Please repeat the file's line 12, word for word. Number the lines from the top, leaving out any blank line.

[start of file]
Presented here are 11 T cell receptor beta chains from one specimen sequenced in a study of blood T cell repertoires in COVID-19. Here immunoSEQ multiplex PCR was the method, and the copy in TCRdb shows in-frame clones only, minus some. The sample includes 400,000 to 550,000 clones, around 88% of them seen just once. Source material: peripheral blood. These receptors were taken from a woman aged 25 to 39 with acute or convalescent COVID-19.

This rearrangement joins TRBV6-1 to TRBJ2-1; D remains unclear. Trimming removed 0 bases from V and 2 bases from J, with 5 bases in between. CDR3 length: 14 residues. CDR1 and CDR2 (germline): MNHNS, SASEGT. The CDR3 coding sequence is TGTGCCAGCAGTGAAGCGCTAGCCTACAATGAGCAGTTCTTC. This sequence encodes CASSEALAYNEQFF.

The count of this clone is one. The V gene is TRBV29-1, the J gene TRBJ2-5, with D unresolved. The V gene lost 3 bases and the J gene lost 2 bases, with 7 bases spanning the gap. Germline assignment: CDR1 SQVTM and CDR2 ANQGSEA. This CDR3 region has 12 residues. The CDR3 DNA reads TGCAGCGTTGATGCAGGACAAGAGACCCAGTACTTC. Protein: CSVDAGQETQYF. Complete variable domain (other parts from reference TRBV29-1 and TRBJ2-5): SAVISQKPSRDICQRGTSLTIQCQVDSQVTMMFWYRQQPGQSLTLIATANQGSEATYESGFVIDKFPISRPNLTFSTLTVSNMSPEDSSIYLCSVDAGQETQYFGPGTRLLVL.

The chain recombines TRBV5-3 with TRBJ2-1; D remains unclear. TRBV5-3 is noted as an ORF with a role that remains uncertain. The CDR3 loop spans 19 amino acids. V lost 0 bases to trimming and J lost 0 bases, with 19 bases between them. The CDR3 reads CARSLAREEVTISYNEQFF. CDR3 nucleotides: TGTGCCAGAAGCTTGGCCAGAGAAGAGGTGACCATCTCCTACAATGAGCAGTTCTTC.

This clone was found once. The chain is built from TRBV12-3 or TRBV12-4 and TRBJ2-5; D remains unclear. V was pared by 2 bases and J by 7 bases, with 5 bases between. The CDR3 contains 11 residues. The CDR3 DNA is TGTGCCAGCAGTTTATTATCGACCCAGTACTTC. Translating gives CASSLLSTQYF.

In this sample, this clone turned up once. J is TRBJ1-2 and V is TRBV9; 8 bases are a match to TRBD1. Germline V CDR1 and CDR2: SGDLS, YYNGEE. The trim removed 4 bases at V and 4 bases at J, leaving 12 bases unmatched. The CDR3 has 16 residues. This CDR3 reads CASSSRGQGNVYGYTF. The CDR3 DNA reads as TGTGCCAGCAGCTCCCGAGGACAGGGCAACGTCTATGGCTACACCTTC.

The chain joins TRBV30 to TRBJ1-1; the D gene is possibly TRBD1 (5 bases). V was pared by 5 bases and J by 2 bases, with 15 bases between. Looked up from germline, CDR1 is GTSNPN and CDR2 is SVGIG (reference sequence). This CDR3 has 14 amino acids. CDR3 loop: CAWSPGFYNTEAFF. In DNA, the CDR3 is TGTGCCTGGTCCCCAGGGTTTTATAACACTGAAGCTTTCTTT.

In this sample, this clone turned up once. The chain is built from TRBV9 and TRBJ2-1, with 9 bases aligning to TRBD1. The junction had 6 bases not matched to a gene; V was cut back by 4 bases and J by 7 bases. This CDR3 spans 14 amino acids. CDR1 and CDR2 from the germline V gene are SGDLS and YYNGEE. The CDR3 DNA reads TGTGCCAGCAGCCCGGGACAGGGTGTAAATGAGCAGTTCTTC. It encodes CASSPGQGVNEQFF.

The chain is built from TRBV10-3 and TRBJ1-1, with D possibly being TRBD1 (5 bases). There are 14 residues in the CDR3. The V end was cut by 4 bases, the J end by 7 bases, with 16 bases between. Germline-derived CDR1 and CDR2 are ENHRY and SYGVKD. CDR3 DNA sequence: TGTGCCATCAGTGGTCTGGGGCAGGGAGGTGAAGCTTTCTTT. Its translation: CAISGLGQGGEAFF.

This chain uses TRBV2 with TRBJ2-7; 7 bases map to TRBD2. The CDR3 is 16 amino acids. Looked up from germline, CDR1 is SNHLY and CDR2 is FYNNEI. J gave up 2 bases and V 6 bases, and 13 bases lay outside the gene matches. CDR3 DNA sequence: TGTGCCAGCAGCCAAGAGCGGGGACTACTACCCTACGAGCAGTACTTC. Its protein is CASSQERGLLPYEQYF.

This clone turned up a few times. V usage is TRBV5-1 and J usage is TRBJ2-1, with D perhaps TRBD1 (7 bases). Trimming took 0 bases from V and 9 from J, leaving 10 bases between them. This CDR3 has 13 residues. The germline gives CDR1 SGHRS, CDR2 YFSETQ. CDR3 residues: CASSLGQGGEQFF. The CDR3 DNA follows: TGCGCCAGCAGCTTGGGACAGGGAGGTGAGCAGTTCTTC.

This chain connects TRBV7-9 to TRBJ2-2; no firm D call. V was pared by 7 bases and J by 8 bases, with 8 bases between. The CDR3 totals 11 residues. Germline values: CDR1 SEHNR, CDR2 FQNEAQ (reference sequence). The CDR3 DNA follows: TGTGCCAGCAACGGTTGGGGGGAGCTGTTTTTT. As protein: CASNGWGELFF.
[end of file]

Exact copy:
This chain connects TRBV7-9 to TRBJ2-2; no firm D call. V was pared by 7 bases and J by 8 bases, with 8 bases between. The CDR3 totals 11 residues. Germline values: CDR1 SEHNR, CDR2 FQNEAQ (reference sequence). The CDR3 DNA follows: TGTGCCAGCAACGGTTGGGGGGAGCTGTTTTTT. As protein: CASNGWGELFF.